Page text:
In yet another return to the controversy over the exclusion of women, Ashdod police detained over the weekend a 17½-year-old haredi (ultra-Orthodox) youth after a young woman complained of threats and insults on an Egged bus ride from Ashdod to Safed.
Ashdod police are still looking for another suspect who allegedly participated in the incident and Safed police are also attempting to locate additional suspects.
Noa Kantman, a 22-year-old student from Safed, was on her way to visit her sister in Nir Galim, a community near Ashdod. "I got onto the bus and sat next to the driver. Some haredim also got on the bus, and they began telling me that I needed to move to the back of the bus, the place for women.
"I didn't leave my seat, and at some point, when the bus stopped near Hazor, one of the haredi boys got off, saying that he was getting off the bus because there was an abomination on it. After dealing with insults and catcalls, one of the passengers stood in front of me and I felt threatened; his stance was aggressive. I call my sister and asked her to tell the police that I was afraid."
When Kantman arrived in Ashdod, the police were waiting and she was asked to point out the suspects. "I only identified one of the young men, and he was taken in for questioning." The young man confessed and was released on bail.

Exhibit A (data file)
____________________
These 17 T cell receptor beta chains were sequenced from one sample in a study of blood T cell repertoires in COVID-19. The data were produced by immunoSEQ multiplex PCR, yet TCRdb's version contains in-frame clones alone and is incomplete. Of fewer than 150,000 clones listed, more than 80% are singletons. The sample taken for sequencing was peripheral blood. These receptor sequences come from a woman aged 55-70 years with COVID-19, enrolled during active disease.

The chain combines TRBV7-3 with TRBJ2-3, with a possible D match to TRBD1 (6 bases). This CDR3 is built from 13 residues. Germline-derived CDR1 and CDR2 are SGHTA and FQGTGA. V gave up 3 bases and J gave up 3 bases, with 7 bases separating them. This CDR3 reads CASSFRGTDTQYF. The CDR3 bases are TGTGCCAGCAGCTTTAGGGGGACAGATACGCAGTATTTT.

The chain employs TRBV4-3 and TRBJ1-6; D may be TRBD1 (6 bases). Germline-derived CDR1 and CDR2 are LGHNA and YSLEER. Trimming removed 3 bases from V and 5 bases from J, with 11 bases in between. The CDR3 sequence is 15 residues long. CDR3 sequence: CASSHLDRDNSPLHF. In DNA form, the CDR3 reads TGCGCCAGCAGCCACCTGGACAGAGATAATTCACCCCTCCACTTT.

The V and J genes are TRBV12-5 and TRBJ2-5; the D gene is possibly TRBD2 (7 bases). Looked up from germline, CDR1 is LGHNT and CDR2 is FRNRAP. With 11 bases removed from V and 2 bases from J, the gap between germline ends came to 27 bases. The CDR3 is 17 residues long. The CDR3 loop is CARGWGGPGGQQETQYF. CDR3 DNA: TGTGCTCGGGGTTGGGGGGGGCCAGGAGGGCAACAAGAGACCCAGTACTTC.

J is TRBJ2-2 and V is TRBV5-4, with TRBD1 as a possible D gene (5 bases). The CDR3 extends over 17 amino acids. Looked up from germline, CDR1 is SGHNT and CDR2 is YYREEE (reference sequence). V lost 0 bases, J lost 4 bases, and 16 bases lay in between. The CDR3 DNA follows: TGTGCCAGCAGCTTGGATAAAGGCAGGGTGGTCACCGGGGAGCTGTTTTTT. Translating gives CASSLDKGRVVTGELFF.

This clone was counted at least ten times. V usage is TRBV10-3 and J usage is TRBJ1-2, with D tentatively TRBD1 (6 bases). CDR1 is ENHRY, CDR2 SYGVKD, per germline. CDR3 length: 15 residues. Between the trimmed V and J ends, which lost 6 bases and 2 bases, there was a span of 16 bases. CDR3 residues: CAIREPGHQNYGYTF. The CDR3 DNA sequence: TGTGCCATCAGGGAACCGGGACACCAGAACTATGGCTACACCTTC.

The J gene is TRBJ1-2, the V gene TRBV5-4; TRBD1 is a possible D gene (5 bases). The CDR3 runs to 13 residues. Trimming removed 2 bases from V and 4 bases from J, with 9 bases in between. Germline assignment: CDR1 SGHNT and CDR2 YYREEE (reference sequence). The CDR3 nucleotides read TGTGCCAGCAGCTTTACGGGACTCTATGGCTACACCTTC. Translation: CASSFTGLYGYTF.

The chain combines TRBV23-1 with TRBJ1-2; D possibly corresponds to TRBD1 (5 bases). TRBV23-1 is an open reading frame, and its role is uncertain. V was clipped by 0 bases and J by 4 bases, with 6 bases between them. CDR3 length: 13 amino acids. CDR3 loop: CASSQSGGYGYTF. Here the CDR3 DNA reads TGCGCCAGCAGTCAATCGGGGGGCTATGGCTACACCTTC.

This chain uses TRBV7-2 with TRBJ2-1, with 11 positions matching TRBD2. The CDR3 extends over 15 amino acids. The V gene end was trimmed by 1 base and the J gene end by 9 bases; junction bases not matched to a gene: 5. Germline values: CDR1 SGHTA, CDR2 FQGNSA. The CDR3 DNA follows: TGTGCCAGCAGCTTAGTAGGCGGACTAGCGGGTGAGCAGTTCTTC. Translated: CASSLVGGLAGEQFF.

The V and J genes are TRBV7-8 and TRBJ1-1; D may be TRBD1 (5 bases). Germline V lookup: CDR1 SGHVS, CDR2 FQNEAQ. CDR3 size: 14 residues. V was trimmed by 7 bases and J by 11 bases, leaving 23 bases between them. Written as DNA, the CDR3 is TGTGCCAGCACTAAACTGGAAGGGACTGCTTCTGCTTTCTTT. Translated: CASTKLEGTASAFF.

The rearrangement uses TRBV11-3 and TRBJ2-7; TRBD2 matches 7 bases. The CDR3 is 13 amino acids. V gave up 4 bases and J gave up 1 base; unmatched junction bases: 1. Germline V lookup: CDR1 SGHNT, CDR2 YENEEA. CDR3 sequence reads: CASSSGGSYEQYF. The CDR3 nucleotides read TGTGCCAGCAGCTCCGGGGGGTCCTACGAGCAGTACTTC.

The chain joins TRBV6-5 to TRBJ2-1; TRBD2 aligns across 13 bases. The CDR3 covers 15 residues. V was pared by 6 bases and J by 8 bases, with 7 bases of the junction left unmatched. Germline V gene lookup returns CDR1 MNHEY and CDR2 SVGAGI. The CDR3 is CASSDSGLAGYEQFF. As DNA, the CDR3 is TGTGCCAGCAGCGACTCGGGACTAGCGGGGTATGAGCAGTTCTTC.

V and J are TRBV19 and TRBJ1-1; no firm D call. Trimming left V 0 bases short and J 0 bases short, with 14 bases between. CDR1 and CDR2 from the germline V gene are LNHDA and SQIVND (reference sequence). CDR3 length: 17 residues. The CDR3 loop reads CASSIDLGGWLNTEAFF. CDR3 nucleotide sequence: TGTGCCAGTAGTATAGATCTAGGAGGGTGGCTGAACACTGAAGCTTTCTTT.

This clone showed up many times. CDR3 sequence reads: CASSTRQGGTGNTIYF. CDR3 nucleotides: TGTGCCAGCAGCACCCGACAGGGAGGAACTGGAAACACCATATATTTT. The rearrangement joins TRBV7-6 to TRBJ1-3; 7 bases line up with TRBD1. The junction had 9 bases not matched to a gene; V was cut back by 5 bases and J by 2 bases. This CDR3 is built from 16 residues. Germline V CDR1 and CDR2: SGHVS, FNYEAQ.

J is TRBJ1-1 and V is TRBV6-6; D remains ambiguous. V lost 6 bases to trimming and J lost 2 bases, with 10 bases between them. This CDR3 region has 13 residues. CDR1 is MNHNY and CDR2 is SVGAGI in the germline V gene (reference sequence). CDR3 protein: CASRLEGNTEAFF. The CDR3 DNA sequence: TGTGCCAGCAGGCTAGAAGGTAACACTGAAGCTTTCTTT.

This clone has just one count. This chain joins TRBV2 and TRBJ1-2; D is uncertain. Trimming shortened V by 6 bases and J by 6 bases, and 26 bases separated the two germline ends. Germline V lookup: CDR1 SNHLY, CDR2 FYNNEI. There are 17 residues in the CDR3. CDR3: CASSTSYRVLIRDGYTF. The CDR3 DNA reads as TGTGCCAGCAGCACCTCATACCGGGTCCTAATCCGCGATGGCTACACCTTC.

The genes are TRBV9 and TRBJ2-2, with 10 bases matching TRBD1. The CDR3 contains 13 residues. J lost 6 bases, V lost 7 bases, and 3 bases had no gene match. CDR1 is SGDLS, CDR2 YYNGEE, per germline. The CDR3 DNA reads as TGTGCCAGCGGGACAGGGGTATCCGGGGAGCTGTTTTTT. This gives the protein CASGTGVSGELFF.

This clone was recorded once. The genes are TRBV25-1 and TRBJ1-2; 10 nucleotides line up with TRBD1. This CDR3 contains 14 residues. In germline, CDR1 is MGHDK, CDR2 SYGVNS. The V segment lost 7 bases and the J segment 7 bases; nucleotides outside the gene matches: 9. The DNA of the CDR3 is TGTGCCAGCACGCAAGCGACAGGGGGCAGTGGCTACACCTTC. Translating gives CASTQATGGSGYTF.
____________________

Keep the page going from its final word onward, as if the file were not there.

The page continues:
It is important to note that Kantman is a Modern Orthodox woman. She was traditionally dressed, including wearing skirt, when on the bus. "My outfit was appropriate and I did not do anything that the haredim can claim was provocative. Their behavior is not related to religion. Religion does not command the exclusion of women."
Egged issued a statement that the incident is being dealt with by police, in addition to their own internal investigation.
A number of similar incidents have occurred in Israel over the past two years, including one on a bus from Jerusalem to Ashdod and another in Rishon Lezion, both in December 2011. These and other related incidents have brought the issue of ultra-Orthodox communities' behavior into the public eye.